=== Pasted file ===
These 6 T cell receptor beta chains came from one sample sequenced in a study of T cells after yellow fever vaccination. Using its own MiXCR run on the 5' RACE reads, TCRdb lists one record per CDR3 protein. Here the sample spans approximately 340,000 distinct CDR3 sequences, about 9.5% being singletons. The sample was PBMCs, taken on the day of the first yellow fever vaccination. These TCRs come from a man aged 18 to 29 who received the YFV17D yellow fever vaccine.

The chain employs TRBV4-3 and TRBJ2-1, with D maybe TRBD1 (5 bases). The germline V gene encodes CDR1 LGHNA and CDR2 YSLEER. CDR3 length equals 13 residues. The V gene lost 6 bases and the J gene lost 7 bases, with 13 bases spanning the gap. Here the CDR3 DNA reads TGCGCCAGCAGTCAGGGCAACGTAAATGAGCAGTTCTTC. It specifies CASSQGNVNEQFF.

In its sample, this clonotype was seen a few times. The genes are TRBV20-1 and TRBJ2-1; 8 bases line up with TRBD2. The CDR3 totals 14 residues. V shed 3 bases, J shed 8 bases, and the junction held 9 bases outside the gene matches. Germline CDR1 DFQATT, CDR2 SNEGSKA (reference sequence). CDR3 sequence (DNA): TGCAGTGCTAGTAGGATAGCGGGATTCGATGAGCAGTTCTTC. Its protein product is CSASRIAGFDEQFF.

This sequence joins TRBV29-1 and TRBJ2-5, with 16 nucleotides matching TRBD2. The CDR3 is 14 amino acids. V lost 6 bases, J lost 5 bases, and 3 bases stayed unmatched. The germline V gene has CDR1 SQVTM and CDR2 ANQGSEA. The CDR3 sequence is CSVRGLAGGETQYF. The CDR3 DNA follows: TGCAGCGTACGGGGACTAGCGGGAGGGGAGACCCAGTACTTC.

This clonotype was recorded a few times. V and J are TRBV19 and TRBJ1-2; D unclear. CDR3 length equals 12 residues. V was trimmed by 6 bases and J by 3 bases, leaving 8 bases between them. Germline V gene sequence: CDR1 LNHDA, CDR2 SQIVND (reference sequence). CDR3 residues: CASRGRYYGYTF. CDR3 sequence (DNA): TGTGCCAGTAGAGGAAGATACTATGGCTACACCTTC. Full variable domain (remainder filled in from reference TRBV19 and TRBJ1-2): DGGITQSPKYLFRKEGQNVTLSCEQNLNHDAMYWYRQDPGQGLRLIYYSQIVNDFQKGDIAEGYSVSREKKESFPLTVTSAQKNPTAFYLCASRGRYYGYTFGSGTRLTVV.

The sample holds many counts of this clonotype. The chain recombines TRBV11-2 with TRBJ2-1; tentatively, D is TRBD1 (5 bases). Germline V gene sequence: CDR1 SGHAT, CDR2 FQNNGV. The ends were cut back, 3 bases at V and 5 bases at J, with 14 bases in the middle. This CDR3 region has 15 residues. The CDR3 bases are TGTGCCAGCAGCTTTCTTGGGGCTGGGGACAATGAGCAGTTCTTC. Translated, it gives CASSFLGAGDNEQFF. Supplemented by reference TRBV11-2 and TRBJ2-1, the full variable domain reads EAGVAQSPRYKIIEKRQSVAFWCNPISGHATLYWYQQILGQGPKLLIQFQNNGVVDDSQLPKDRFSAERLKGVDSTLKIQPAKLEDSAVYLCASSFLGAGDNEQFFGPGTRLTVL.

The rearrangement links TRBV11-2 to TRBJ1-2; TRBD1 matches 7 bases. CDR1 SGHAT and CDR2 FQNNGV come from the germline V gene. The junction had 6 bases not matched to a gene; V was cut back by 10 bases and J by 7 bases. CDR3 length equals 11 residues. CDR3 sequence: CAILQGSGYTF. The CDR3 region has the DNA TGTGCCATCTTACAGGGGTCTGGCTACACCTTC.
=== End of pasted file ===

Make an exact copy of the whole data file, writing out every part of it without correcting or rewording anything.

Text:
These 6 T cell receptor beta chains came from one sample sequenced in a study of T cells after yellow fever vaccination. Using its own MiXCR run on the 5' RACE reads, TCRdb lists one record per CDR3 protein. Here the sample spans approximately 340,000 distinct CDR3 sequences, about 9.5% being singletons. The sample was PBMCs, taken on the day of the first yellow fever vaccination. These TCRs come from a man aged 18 to 29 who received the YFV17D yellow fever vaccine.

The chain employs TRBV4-3 and TRBJ2-1, with D maybe TRBD1 (5 bases). The germline V gene encodes CDR1 LGHNA and CDR2 YSLEER. CDR3 length equals 13 residues. The V gene lost 6 bases and the J gene lost 7 bases, with 13 bases spanning the gap. Here the CDR3 DNA reads TGCGCCAGCAGTCAGGGCAACGTAAATGAGCAGTTCTTC. It specifies CASSQGNVNEQFF.

In its sample, this clonotype was seen a few times. The genes are TRBV20-1 and TRBJ2-1; 8 bases line up with TRBD2. The CDR3 totals 14 residues. V shed 3 bases, J shed 8 bases, and the junction held 9 bases outside the gene matches. Germline CDR1 DFQATT, CDR2 SNEGSKA (reference sequence). CDR3 sequence (DNA): TGCAGTGCTAGTAGGATAGCGGGATTCGATGAGCAGTTCTTC. Its protein product is CSASRIAGFDEQFF.

This sequence joins TRBV29-1 and TRBJ2-5, with 16 nucleotides matching TRBD2. The CDR3 is 14 amino acids. V lost 6 bases, J lost 5 bases, and 3 bases stayed unmatched. The germline V gene has CDR1 SQVTM and CDR2 ANQGSEA. The CDR3 sequence is CSVRGLAGGETQYF. The CDR3 DNA follows: TGCAGCGTACGGGGACTAGCGGGAGGGGAGACCCAGTACTTC.

This clonotype was recorded a few times. V and J are TRBV19 and TRBJ1-2; D unclear. CDR3 length equals 12 residues. V was trimmed by 6 bases and J by 3 bases, leaving 8 bases between them. Germline V gene sequence: CDR1 LNHDA, CDR2 SQIVND (reference sequence). CDR3 residues: CASRGRYYGYTF. CDR3 sequence (DNA): TGTGCCAGTAGAGGAAGATACTATGGCTACACCTTC. Full variable domain (remainder filled in from reference TRBV19 and TRBJ1-2): DGGITQSPKYLFRKEGQNVTLSCEQNLNHDAMYWYRQDPGQGLRLIYYSQIVNDFQKGDIAEGYSVSREKKESFPLTVTSAQKNPTAFYLCASRGRYYGYTFGSGTRLTVV.

The sample holds many counts of this clonotype. The chain recombines TRBV11-2 with TRBJ2-1; tentatively, D is TRBD1 (5 bases). Germline V gene sequence: CDR1 SGHAT, CDR2 FQNNGV. The ends were cut back, 3 bases at V and 5 bases at J, with 14 bases in the middle. This CDR3 region has 15 residues. The CDR3 bases are TGTGCCAGCAGCTTTCTTGGGGCTGGGGACAATGAGCAGTTCTTC. Translated, it gives CASSFLGAGDNEQFF. Supplemented by reference TRBV11-2 and TRBJ2-1, the full variable domain reads EAGVAQSPRYKIIEKRQSVAFWCNPISGHATLYWYQQILGQGPKLLIQFQNNGVVDDSQLPKDRFSAERLKGVDSTLKIQPAKLEDSAVYLCASSFLGAGDNEQFFGPGTRLTVL.

The rearrangement links TRBV11-2 to TRBJ1-2; TRBD1 matches 7 bases. CDR1 SGHAT and CDR2 FQNNGV come from the germline V gene. The junction had 6 bases not matched to a gene; V was cut back by 10 bases and J by 7 bases. CDR3 length equals 11 residues. CDR3 sequence: CAILQGSGYTF. The CDR3 region has the DNA TGTGCCATCTTACAGGGGTCTGGCTACACCTTC.